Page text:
Debord, according to the criminal complaint, served from November 2007 to August 2013 in several logistical and supply positions in the Western Pacific. In exchange for cash, hotel stays and the services of prostitutes, Debord allegedly provided Francis with inside Navy information and documents, including information about competitors' bids and information about an investigation into GDMA billing practices.

Justice added that, in an attempt to conceal the true nature of his relationship with Francis, Debord allegedly referred to prostitutes as "cheesecake" or "bodyguards." The indictment also alleges that Debord schemed with Francis to defraud the Navy through the submission and approval of inflated invoices.

Brooks, according to his LinkedIn page, works as an emergency operations specialist for the Defense Threat Reduction Agency and is cleared for top secret information with access to sensitive compartmented information. Prior to leaving the Navy in October 2011, according to his LinkedIn page, he was assigned to the Defense Intelligence Agency while working as a naval attaché in Manila and before that, Islamabad, Pakistan. His listing for the posting at Manila notes that he "planned and coordinated US Navy ship visits and clearance request[s] and coordinated port integrated vulnerability assessments with Navy criminal investigative services office."

Of the 10 others charged in the GDMA investigation, nine have pleaded guilty, including Capt. Daniel Dusek, Cmdr. Michael Misiewicz, Cmdr. Jose Luis Sanchez, Lt. Cmdr. Todd Malaki, Petty Officer First Class Dan Layug and NCIS Special Agent John Beliveau. Former Department of Defense Senior Executive Paul Simpkins is awaiting trial.

Layug was sentenced on Jan. 21 to 27 months in prison and a $15,000 fine. On Jan. 29, Malaki was sentenced to 40 months in prison, payment of $15,000 in restitution to the Navy and a $15,000 fine.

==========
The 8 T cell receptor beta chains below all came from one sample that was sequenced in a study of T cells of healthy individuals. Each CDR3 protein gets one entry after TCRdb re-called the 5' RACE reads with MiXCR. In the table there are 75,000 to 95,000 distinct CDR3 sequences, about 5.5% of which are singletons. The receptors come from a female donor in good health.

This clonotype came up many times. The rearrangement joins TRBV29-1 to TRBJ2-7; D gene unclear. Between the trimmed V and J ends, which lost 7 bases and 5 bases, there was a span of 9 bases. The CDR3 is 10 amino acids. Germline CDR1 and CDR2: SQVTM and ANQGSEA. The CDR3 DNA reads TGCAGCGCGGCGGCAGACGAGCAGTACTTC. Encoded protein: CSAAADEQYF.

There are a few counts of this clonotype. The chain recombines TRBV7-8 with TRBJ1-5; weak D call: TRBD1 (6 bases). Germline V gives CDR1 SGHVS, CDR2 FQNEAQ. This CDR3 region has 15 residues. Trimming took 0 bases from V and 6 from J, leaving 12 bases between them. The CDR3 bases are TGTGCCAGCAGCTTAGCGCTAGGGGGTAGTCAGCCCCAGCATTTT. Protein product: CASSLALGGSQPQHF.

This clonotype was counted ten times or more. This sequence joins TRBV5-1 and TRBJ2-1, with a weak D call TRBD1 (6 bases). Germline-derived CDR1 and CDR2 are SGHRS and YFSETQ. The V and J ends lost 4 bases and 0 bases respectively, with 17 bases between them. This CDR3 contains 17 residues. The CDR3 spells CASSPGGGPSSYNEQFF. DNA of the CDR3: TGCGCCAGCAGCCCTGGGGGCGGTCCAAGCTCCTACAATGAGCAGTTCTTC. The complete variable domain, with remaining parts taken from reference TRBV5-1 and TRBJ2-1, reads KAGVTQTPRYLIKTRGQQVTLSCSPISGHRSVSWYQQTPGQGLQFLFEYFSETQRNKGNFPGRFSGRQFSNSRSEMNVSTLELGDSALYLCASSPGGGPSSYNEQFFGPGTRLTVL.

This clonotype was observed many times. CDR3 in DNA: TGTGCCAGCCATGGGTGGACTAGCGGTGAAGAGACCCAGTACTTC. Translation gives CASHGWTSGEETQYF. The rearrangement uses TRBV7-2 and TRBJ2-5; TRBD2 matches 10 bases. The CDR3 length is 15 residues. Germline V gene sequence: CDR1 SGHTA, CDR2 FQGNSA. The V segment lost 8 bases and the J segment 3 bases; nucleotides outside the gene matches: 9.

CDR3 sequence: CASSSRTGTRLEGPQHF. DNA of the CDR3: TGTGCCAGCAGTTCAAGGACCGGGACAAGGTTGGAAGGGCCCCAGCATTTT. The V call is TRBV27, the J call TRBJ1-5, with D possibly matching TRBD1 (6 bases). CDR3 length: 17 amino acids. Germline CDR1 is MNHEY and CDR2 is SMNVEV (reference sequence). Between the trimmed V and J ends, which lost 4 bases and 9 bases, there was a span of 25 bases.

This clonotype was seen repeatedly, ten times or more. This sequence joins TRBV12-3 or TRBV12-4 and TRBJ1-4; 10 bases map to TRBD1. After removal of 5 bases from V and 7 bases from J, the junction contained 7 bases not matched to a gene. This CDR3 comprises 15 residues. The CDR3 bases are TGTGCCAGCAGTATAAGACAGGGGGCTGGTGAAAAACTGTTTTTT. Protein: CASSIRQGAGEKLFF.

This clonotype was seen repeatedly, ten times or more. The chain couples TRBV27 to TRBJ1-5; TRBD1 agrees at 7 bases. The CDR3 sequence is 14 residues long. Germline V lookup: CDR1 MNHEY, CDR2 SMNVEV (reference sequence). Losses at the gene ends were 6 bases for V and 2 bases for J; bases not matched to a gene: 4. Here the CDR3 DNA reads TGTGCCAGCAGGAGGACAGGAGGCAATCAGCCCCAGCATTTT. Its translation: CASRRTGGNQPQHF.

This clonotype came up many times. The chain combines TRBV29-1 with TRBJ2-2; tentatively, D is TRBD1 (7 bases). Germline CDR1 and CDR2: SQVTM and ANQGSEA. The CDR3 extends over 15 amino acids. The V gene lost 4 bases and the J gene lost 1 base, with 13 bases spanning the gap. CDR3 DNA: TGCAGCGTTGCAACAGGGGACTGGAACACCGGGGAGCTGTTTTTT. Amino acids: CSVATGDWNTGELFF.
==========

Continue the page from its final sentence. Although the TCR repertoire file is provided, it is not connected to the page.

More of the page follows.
Alex Wisidagama, a former GDMA employee, was sentenced on March 18 to 63 months and to pay $34.8 million in restitution to the Navy. Dusek, on March 25, was sentenced to 46 months in prison, payment of $30,000 in restitution to the Navy and a $70,000 fine. On April 29, Misiewicz was sentenced to 78 months in prison, a fine of $100,000 and forfeiture of $95,000 in proceeds for the scheme.

Making the announcement for the investigative team were Assistant Attorney General Leslie Caldwell of the Justice Department's Criminal Division, US Attorney Laura Duffy of the Southern District of California, Acting Director Dermot O'Reilly of the Department of Defense's Defense Criminal Investigative Service (DCIS), Director Andrew Traver of NCIS and Director Anita Bales of Defense Contract Audit Agency (DCAA).

NCIS, DCIS and DCAA are conducting the ongoing investigation, according to the press release. Assistant Chief Brian Young of the Criminal Division's Fraud Section and Assistant US Attorney Mark Pletcher of the Southern District of California are prosecuting the case.